Legends of the Fall (1994)
Average Rating: 5.8/10
Reviews Counted: 54
Fresh: 30 | Rotten: 24
No consensus yet.
Average Rating: 5.1/10
Critic Reviews: 17
Fresh: 7 | Rotten: 10
No consensus yet.
Average Rating: 3.6/5
User Ratings: 182,466
The sweeping, melodramatic saga of three brothers, their powerful father, and a beautiful woman, the popular period drama Legends of the Fall presents a romanticized view of rugged masculinity against lush Montana scenery. Based on a novel by Jim Harrison, the film covers decades in the lives of Alfred (Aidan Quinn), Tristan (Brad Pitt), and Samuel (Henry Thomas) Ludlow, the sons of retired military man William Ludlow (Anthony Hopkins). Raised by the unorthodox Ludlow after the departure of
Dec 23, 1994 Wide
Apr 29, 1997
Sony Pictures Home Entertainment
Col. William Ludlow
Bart the Bear
John T. O'Banion
Ray Godshall Jr.
No Friends? Inconceivable! Log in to see what your friends have to say.
At first, the picture plays like East of Eden with a bonus brother; it gets sillier as it goes.
The actors fit their roles exceptionally well, but Zwick rarely allows them the kinds of crucial, intimate moments that establish how the characters feel about each other.
Just when it starts to seem as if Legends might just turn into a pretty good movie, along comes some tired, soap-opera plot device.
There's a vast psychodrama being played out on the Ludlow ranch, battles between generations, philosophies, races and sexes. And the landscapes, photographed by John Toll, majestically backdrop all the personal and cultural furies.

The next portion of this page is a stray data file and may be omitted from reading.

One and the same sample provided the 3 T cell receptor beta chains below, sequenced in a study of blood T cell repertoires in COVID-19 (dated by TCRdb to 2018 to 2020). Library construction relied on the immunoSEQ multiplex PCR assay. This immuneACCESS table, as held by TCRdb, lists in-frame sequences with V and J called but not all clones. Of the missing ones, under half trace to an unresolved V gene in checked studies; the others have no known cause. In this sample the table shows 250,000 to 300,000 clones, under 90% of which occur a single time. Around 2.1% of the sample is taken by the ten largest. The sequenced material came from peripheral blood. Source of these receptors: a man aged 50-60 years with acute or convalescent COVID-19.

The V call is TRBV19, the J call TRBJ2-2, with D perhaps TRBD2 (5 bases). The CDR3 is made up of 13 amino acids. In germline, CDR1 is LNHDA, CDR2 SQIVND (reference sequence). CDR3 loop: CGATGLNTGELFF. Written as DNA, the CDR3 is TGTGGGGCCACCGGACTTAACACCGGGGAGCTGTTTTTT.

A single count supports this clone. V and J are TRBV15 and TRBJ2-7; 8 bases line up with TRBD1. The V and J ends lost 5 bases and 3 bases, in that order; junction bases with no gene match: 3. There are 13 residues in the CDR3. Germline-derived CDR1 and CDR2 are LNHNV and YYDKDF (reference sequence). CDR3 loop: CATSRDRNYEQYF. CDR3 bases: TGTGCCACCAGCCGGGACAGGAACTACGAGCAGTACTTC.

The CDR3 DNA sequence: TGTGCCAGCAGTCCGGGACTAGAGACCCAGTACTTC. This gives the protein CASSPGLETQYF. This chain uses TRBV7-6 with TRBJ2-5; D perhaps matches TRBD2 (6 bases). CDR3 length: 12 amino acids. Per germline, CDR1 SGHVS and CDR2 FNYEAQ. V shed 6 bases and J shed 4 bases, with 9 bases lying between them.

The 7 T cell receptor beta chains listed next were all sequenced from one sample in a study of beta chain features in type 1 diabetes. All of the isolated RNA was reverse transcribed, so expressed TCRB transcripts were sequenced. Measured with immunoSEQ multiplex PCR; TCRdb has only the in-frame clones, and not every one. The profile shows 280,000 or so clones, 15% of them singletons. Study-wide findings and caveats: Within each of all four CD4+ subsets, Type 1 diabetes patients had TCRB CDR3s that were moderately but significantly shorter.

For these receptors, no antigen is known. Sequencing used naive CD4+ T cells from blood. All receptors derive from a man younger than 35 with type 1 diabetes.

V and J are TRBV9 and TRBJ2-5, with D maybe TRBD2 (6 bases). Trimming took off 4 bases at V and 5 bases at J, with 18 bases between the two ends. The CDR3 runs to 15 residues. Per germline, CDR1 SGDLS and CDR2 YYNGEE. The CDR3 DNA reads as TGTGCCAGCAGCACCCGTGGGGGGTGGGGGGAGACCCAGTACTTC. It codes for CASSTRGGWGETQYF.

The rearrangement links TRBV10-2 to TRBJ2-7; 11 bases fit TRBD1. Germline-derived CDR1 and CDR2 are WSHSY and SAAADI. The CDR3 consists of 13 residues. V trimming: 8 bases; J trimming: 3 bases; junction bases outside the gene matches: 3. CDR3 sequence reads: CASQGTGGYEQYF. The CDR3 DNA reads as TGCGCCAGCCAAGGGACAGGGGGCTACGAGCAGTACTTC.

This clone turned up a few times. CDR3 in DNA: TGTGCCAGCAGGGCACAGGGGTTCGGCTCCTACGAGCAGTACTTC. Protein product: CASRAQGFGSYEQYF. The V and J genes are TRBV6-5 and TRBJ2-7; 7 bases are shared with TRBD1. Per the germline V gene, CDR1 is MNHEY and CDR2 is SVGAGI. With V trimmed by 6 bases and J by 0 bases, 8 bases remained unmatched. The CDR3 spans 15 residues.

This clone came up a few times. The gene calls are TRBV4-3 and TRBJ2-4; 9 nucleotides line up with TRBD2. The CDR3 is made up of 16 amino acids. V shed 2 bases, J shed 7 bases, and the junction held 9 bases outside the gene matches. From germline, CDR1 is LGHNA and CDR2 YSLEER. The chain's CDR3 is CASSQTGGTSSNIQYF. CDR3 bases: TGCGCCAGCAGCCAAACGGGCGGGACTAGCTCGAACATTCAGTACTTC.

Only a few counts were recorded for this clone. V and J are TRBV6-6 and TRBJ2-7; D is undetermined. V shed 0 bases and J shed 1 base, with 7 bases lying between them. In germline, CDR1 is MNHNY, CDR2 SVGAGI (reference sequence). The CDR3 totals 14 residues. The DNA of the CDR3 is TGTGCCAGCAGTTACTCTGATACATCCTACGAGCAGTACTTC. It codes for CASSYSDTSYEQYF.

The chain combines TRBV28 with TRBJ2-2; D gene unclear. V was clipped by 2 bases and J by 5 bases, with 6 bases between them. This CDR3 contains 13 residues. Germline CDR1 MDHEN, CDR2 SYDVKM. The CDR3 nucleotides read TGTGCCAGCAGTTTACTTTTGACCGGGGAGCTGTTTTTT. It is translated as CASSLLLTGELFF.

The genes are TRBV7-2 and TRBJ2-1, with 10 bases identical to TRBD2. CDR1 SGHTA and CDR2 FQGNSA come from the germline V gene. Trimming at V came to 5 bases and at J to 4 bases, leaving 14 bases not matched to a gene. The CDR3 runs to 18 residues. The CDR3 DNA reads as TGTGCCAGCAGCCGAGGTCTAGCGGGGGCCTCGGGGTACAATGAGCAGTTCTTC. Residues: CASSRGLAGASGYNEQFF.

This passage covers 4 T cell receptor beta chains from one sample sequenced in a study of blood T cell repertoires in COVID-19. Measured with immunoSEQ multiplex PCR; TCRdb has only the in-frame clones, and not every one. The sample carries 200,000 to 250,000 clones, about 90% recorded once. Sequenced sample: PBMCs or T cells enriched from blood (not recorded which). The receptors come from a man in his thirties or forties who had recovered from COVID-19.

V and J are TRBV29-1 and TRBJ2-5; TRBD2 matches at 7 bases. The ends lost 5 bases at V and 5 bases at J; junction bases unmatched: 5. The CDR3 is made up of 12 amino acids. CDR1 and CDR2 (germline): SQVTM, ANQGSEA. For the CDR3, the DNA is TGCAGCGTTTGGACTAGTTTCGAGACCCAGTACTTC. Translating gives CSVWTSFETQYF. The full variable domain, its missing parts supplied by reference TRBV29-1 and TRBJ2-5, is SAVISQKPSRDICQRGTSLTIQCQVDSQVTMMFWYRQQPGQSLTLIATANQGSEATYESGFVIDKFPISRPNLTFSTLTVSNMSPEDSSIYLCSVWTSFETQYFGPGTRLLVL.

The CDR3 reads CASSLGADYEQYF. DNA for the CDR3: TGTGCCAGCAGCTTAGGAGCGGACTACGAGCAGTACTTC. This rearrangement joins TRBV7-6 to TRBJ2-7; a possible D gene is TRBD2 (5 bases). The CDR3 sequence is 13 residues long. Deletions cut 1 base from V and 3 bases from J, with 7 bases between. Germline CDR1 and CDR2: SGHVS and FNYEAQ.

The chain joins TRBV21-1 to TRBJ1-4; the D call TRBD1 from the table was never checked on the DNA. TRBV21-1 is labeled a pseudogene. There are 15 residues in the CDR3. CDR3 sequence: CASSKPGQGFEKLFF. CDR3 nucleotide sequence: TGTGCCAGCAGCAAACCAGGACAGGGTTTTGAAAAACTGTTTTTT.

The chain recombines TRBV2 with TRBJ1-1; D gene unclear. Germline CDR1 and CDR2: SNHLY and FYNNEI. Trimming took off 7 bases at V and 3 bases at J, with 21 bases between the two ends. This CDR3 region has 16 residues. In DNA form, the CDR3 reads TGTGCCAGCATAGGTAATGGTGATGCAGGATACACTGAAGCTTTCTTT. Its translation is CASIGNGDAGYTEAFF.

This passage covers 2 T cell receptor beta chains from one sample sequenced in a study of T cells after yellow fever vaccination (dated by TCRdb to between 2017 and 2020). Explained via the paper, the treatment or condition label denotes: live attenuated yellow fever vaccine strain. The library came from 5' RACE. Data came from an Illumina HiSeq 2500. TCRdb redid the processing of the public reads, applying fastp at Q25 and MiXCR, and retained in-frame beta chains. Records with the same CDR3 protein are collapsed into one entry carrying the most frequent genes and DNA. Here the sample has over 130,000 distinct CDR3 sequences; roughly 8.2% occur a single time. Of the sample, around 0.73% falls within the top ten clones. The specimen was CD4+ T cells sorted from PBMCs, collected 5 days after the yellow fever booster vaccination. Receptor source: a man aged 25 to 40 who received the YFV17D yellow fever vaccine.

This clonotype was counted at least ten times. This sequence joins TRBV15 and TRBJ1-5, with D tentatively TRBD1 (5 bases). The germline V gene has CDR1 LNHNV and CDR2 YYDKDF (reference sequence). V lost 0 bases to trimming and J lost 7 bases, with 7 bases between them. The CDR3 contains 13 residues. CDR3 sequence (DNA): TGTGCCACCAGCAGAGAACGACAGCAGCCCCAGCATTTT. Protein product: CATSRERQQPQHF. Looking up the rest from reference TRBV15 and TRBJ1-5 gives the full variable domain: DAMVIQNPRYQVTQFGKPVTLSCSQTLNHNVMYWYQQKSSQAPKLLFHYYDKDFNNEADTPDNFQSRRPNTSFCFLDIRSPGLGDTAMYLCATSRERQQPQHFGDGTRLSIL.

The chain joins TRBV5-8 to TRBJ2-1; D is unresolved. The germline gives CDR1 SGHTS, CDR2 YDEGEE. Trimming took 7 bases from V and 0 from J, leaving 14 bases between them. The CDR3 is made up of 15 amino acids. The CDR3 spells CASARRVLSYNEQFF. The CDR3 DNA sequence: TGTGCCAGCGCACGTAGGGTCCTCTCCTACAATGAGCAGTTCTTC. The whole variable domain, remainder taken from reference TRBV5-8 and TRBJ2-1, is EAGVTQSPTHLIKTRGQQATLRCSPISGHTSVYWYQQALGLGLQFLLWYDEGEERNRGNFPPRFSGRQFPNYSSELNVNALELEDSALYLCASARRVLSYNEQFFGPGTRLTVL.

Everything about Legends of the Fall shouts epic filmmaking and it is not an altogether unpleasant sound.
A weird melodramatic epic -- Bonanza crossbred with the kind of novel that uses Fabio on the cover.
While the production is attractive in a calendar-photo sort of way, there's not a speck of genuine feeling in its glossy images.
The real star, however, is John Toll's Oscar-winning cinematography, which is equally at home with the stunning beauty of the mountainous terrain and the killing fields of war-torn France.
Bloated as a TV miniseries two nights too long, Legends of the Fall is stiff and uninteresting.
It either sweeps you up in its rapturous emotional wake or -- and it's a big or -- you just sit there and snicker. I found myself alternately doing both, though fortunately more of the former than the latter.
[Pitt] casts such a saintly, beatific sheen over the proceedings that he seems to glow from within.
The part is a gift for Brad: he's a cowboy, soldier, adventurer and wanderer; impossibly glamourous and ludicrously far-fetched.
A semi-successful attempt at grand, schmaltzy romantic melodrama, in the manner of 1950s movies like Giant and other works based on literature. Hopkins is hammy as the patriarch but Aidan Quinn and particularly Brad Pitt as his sons at least look right.
Audience Reviews for Legends of the Fall
Movies Like Legends of the Fall
- One Stab: Some people hear their own inner voices with great clearness and they live by what they hear. Such people become crazy, or they become legends.
- Samuel Ludlow: Still hung over?
- Tristan Ludlow: Still drunk.
- One Stab: Every warrior hopes a good death will find him. But Tristan couldn't wait, he went looking for his.
- One Stab: Tristan died in the moon of the popping trees. He was last seen in the north country, hunting. His grave is unmarked, but it does not matter. He had always lived in the borderland, anyway. Somewhere between this world and the other. lt was a good death.
- Susannah Finncannon: l have nowhere to send this letter. And l have no reason to believe you wish to receive it. l write it only for myself. l'll hide it away with all the other things left undone between us.
- Alfred Ludlow: I followed all of the rules, man's and God's. And you, you followed none of them. And they all loved you more. Samuel, Father, and my... even my own wife.
Discuss Legends of the Fall on our Movie forum!